Investors in junk bonds will lose a yield cushion of more than 1.5 percentage points as the Federal Reserve winds down its unprecedented quantitative easing program that’s bolstered credit markets for five years, according to Martin Fridson.
“Tapering has been delayed, but high-yield investors should nevertheless assume that the end of quantitative easing will eventually hurt their returns,” Fridson, chief executive officer of New York-based FridsonVision LLC, a research firm specializing in speculative-grade debt, wrote in a report yesterday.
The central bank said in November 2008 it would buy bonds to ease credit conditions and in September 2012 began the third-round of asset purchases, now totaling $85 billion a month of Treasury and government-agency mortgage-backed securities, to aid economic growth and reduce unemployment. While economists surveyed by Bloomberg had expected it to begin to reduce the program, known as quantitative easing, in mid-September, concern that job-market conditions weren’t improving stayed the Fed’s hand.
Once quantitative easing ends, “the rise in long-term Treasury rates that will almost certainly result will adversely affect the total return of high-yield bonds,” Fridson wrote.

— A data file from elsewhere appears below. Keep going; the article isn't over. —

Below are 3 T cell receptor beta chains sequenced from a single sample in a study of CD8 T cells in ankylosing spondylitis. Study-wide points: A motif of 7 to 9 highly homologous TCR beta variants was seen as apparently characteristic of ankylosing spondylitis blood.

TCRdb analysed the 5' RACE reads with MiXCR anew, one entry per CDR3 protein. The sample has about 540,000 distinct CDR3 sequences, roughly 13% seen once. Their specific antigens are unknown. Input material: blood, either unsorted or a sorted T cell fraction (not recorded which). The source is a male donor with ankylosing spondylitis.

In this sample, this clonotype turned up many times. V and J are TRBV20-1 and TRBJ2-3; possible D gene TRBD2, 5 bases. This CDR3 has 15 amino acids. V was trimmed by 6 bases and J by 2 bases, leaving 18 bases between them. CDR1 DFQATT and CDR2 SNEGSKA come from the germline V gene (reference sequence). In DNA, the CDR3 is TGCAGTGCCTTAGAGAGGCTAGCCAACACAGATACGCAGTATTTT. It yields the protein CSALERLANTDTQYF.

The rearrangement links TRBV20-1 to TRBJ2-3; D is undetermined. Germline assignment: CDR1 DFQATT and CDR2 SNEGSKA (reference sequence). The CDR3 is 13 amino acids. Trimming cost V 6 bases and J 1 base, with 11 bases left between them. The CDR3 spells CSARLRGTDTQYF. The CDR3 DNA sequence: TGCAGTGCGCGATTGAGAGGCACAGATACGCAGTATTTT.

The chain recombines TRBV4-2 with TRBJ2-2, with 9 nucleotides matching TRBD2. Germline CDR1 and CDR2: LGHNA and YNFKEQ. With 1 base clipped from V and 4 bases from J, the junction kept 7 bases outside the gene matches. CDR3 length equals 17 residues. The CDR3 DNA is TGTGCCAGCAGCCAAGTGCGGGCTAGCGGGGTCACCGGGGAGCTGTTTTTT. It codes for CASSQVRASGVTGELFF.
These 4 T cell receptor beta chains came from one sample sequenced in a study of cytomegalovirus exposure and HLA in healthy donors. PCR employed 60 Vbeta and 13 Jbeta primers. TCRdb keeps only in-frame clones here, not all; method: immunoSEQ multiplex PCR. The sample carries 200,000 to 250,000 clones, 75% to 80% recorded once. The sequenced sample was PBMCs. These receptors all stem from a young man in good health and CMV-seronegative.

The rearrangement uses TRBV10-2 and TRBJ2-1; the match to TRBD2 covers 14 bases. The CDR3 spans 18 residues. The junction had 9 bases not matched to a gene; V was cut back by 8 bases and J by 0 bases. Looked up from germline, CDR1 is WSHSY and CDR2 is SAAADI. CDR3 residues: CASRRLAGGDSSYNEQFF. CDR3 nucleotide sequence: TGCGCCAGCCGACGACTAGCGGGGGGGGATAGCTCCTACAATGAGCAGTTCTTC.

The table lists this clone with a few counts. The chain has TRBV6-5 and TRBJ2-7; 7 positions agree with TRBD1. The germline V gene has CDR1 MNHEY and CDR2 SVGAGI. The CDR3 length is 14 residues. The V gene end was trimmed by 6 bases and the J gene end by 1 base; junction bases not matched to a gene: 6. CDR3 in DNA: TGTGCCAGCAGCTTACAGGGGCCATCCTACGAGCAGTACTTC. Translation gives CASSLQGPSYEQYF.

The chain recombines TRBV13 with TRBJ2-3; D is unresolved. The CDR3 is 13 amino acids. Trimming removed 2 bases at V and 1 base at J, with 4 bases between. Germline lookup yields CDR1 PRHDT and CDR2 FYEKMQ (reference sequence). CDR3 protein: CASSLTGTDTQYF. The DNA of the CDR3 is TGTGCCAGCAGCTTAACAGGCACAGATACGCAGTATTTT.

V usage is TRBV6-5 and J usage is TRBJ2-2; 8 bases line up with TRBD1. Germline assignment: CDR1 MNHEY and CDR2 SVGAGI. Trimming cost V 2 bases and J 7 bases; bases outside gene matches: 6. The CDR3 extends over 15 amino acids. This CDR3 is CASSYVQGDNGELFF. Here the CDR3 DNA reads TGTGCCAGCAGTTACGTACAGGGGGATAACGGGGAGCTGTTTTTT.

Fridson’s analysis is based on economic forecasts from William Cheney of Manulife Asset Management, whose projections were closest to perfect for gross domestic product and the consumer price index from December 2011 before the latest round of quantitative easing, according to an analysis of economists surveyed by Bloomberg. Cheney’s a good guide, Fridson wrote, because the projection “of a forecaster who hits GDP and CPI on the head is a reasonably reliable indication of what the rate will be if the Fed does not change the game by instituting quantitative easing.”
Cheney forecast the 10-year note would reach 3.4 percent by the end of 2012, about 1.64 percentage points above where it finished the year, which indicates how much QE suppressed interest rates, according to Fridson, who started his career as a corporate debt trader in 1976. That means yields now without QE would be about 4.25 percent, he said.
To contact the editor responsible for this story: Alan Goldstein at email@example.com